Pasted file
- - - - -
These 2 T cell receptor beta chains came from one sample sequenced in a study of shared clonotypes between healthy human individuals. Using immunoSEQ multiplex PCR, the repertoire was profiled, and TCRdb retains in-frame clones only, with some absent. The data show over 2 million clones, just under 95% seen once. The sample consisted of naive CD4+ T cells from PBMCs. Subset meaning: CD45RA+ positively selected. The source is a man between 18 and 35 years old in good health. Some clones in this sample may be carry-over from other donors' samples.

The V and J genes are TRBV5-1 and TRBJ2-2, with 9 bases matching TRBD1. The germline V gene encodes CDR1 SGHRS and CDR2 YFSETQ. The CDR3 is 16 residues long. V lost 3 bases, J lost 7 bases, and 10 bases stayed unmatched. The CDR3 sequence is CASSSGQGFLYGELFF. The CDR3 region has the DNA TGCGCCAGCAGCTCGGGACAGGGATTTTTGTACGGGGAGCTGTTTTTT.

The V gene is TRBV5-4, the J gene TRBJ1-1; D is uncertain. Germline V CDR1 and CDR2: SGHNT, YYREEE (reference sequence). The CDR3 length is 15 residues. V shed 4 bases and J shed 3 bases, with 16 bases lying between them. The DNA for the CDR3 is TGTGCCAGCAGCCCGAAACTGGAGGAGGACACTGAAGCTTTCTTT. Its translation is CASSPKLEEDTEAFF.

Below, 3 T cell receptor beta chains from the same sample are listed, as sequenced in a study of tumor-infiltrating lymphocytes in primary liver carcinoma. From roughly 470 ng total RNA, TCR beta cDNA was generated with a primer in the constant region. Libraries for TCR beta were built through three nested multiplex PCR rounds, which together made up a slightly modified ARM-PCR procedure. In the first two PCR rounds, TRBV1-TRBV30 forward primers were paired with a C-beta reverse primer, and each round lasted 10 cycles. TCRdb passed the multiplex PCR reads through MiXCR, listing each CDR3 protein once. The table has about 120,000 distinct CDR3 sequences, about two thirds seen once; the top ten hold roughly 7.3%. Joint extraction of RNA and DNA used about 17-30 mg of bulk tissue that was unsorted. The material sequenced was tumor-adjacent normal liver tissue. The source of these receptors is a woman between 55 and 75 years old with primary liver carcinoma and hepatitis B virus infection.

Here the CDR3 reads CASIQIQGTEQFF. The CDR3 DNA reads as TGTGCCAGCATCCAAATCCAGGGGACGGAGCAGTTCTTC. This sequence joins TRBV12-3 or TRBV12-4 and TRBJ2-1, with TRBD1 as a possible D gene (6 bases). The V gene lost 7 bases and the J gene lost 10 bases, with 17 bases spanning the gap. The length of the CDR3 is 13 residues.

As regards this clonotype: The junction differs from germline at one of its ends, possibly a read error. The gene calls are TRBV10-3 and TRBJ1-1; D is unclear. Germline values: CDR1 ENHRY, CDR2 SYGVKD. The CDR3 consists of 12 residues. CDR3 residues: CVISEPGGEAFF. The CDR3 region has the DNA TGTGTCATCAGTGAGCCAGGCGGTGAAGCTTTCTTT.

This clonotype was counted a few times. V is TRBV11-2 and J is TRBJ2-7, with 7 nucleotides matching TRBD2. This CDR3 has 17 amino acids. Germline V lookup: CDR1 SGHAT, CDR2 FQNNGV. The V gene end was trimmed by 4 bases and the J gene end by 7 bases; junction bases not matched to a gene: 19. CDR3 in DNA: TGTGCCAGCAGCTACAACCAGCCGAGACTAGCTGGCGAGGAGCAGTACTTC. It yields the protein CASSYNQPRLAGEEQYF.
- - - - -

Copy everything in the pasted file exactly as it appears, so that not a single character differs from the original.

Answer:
These 2 T cell receptor beta chains came from one sample sequenced in a study of shared clonotypes between healthy human individuals. Using immunoSEQ multiplex PCR, the repertoire was profiled, and TCRdb retains in-frame clones only, with some absent. The data show over 2 million clones, just under 95% seen once. The sample consisted of naive CD4+ T cells from PBMCs. Subset meaning: CD45RA+ positively selected. The source is a man between 18 and 35 years old in good health. Some clones in this sample may be carry-over from other donors' samples.

The V and J genes are TRBV5-1 and TRBJ2-2, with 9 bases matching TRBD1. The germline V gene encodes CDR1 SGHRS and CDR2 YFSETQ. The CDR3 is 16 residues long. V lost 3 bases, J lost 7 bases, and 10 bases stayed unmatched. The CDR3 sequence is CASSSGQGFLYGELFF. The CDR3 region has the DNA TGCGCCAGCAGCTCGGGACAGGGATTTTTGTACGGGGAGCTGTTTTTT.

The V gene is TRBV5-4, the J gene TRBJ1-1; D is uncertain. Germline V CDR1 and CDR2: SGHNT, YYREEE (reference sequence). The CDR3 length is 15 residues. V shed 4 bases and J shed 3 bases, with 16 bases lying between them. The DNA for the CDR3 is TGTGCCAGCAGCCCGAAACTGGAGGAGGACACTGAAGCTTTCTTT. Its translation is CASSPKLEEDTEAFF.

Below, 3 T cell receptor beta chains from the same sample are listed, as sequenced in a study of tumor-infiltrating lymphocytes in primary liver carcinoma. From roughly 470 ng total RNA, TCR beta cDNA was generated with a primer in the constant region. Libraries for TCR beta were built through three nested multiplex PCR rounds, which together made up a slightly modified ARM-PCR procedure. In the first two PCR rounds, TRBV1-TRBV30 forward primers were paired with a C-beta reverse primer, and each round lasted 10 cycles. TCRdb passed the multiplex PCR reads through MiXCR, listing each CDR3 protein once. The table has about 120,000 distinct CDR3 sequences, about two thirds seen once; the top ten hold roughly 7.3%. Joint extraction of RNA and DNA used about 17-30 mg of bulk tissue that was unsorted. The material sequenced was tumor-adjacent normal liver tissue. The source of these receptors is a woman between 55 and 75 years old with primary liver carcinoma and hepatitis B virus infection.

Here the CDR3 reads CASIQIQGTEQFF. The CDR3 DNA reads as TGTGCCAGCATCCAAATCCAGGGGACGGAGCAGTTCTTC. This sequence joins TRBV12-3 or TRBV12-4 and TRBJ2-1, with TRBD1 as a possible D gene (6 bases). The V gene lost 7 bases and the J gene lost 10 bases, with 17 bases spanning the gap. The length of the CDR3 is 13 residues.

As regards this clonotype: The junction differs from germline at one of its ends, possibly a read error. The gene calls are TRBV10-3 and TRBJ1-1; D is unclear. Germline values: CDR1 ENHRY, CDR2 SYGVKD. The CDR3 consists of 12 residues. CDR3 residues: CVISEPGGEAFF. The CDR3 region has the DNA TGTGTCATCAGTGAGCCAGGCGGTGAAGCTTTCTTT.

This clonotype was counted a few times. V is TRBV11-2 and J is TRBJ2-7, with 7 nucleotides matching TRBD2. This CDR3 has 17 amino acids. Germline V lookup: CDR1 SGHAT, CDR2 FQNNGV. The V gene end was trimmed by 4 bases and the J gene end by 7 bases; junction bases not matched to a gene: 19. CDR3 in DNA: TGTGCCAGCAGCTACAACCAGCCGAGACTAGCTGGCGAGGAGCAGTACTTC. It yields the protein CASSYNQPRLAGEEQYF.